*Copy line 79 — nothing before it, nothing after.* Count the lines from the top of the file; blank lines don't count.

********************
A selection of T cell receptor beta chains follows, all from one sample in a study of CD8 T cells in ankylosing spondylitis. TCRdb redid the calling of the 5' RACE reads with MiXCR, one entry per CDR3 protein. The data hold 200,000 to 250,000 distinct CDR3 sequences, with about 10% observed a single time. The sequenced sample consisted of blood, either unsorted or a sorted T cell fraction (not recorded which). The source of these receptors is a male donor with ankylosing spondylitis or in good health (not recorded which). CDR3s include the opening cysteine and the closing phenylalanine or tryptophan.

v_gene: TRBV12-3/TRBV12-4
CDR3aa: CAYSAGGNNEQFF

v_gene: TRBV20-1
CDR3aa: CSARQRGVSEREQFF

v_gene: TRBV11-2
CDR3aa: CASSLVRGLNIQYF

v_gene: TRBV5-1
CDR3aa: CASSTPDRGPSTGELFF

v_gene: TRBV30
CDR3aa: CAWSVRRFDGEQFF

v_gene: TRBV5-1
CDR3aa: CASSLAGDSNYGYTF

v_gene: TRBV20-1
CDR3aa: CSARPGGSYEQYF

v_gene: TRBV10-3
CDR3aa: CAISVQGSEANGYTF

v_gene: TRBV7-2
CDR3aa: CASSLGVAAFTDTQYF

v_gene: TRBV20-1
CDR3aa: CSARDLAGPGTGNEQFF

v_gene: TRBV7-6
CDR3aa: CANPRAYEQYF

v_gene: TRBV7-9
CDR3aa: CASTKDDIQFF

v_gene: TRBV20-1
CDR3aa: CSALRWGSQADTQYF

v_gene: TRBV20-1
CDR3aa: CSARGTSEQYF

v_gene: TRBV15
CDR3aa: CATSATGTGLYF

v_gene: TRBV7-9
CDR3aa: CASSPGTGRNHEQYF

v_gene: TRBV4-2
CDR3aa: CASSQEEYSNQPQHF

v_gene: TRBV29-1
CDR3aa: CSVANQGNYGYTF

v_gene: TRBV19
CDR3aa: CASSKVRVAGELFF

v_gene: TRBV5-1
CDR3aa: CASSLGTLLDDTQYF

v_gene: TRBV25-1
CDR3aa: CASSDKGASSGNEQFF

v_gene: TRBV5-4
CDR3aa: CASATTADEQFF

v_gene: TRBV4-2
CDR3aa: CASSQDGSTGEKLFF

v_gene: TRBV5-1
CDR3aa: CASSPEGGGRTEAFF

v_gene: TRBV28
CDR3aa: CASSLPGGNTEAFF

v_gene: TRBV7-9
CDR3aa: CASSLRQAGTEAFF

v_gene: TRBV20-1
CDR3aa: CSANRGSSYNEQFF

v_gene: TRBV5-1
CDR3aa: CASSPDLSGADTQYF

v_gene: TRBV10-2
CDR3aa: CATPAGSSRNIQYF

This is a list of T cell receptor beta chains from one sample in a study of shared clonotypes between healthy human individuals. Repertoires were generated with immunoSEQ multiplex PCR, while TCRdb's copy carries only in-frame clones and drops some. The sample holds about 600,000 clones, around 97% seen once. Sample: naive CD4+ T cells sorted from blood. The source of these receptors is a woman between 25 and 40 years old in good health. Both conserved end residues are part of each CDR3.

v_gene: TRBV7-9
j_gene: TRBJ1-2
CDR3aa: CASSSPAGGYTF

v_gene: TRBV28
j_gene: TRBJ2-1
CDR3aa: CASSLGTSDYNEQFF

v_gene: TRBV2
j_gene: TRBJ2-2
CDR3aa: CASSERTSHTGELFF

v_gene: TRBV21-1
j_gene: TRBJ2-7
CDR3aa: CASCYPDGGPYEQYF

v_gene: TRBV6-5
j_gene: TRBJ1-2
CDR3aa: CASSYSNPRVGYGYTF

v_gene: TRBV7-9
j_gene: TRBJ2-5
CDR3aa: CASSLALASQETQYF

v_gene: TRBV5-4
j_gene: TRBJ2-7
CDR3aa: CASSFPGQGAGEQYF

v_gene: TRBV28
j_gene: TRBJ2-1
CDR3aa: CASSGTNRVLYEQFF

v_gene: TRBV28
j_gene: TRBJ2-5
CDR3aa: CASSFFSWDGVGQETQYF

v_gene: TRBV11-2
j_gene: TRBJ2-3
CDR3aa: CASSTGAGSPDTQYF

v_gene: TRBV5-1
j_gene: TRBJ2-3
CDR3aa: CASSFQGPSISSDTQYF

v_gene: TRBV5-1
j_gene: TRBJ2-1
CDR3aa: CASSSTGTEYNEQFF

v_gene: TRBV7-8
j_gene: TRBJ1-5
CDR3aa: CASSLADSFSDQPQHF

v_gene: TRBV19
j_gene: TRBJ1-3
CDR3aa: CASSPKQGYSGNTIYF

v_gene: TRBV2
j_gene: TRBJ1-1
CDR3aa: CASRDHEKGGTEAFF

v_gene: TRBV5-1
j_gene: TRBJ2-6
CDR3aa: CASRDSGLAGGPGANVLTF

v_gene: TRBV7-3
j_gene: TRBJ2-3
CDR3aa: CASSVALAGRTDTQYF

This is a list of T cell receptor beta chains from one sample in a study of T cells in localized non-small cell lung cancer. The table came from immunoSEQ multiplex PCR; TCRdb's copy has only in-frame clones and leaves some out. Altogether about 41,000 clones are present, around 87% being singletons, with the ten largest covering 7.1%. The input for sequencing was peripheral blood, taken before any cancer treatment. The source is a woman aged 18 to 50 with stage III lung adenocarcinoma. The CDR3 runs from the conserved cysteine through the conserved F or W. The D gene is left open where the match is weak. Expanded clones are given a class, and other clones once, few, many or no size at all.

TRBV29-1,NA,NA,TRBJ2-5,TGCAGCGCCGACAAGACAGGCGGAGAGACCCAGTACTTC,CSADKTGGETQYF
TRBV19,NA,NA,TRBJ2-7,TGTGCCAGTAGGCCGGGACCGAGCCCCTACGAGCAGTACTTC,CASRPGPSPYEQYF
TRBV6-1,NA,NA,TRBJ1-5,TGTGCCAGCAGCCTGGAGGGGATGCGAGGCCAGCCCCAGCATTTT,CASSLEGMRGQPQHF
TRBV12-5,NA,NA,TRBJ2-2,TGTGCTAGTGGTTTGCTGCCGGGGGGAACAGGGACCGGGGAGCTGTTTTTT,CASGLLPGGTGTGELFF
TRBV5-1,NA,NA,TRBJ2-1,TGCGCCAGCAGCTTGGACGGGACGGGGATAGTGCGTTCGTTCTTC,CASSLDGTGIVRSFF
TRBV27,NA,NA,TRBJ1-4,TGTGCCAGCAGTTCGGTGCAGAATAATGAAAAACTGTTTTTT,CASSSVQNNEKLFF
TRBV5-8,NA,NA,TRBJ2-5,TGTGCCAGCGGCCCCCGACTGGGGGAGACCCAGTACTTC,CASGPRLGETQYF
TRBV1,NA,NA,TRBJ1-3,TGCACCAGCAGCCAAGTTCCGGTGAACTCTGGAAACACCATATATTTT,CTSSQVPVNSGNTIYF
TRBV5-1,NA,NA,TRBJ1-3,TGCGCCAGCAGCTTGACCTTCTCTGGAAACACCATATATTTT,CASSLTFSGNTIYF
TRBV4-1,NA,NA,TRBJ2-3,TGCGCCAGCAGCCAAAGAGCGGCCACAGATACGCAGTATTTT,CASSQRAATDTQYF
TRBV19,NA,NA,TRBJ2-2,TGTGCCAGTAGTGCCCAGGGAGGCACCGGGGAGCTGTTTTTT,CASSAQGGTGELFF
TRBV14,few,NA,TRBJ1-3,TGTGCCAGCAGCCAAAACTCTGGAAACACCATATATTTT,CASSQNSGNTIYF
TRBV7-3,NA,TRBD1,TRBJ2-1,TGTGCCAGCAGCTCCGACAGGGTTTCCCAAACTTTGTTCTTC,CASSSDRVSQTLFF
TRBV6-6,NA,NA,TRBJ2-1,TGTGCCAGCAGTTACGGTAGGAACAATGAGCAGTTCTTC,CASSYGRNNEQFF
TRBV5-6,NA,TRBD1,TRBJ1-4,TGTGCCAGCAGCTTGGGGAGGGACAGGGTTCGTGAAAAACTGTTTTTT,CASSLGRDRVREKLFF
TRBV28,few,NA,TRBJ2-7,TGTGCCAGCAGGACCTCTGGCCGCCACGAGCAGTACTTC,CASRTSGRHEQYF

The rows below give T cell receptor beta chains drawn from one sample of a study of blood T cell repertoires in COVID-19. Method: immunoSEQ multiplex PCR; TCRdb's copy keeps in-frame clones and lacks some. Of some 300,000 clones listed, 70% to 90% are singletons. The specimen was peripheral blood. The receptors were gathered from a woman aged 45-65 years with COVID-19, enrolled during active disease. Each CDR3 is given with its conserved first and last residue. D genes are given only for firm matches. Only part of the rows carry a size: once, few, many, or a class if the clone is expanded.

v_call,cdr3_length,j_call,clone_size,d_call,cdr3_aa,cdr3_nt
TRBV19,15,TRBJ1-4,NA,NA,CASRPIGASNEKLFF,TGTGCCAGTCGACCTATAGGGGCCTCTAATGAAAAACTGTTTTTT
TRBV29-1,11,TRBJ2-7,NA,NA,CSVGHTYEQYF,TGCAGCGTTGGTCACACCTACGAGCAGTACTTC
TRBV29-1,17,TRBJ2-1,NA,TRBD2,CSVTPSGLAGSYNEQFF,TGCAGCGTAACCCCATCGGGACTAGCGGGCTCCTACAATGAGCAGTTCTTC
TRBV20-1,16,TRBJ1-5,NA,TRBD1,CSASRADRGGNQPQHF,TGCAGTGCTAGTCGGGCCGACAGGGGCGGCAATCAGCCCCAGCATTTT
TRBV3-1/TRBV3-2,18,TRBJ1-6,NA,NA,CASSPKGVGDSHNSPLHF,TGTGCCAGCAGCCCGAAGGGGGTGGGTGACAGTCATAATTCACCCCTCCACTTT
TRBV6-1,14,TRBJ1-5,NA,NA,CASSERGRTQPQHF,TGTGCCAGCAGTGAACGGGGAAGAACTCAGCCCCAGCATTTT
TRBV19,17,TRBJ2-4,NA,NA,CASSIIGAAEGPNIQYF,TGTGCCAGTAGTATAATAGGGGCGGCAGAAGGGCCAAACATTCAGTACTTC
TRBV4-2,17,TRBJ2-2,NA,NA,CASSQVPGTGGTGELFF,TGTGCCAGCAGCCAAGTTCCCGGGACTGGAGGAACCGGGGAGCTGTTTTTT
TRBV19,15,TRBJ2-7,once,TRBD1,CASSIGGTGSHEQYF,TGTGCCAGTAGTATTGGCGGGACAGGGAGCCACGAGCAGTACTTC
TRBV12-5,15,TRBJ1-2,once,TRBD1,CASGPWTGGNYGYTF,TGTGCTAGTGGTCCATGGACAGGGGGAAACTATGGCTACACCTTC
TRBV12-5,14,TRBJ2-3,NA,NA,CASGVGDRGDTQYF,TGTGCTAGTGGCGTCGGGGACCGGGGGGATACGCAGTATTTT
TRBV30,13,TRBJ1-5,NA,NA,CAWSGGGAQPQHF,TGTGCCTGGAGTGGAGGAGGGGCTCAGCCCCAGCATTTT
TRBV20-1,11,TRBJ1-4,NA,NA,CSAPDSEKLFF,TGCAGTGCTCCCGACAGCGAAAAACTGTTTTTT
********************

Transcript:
v_gene: TRBV5-4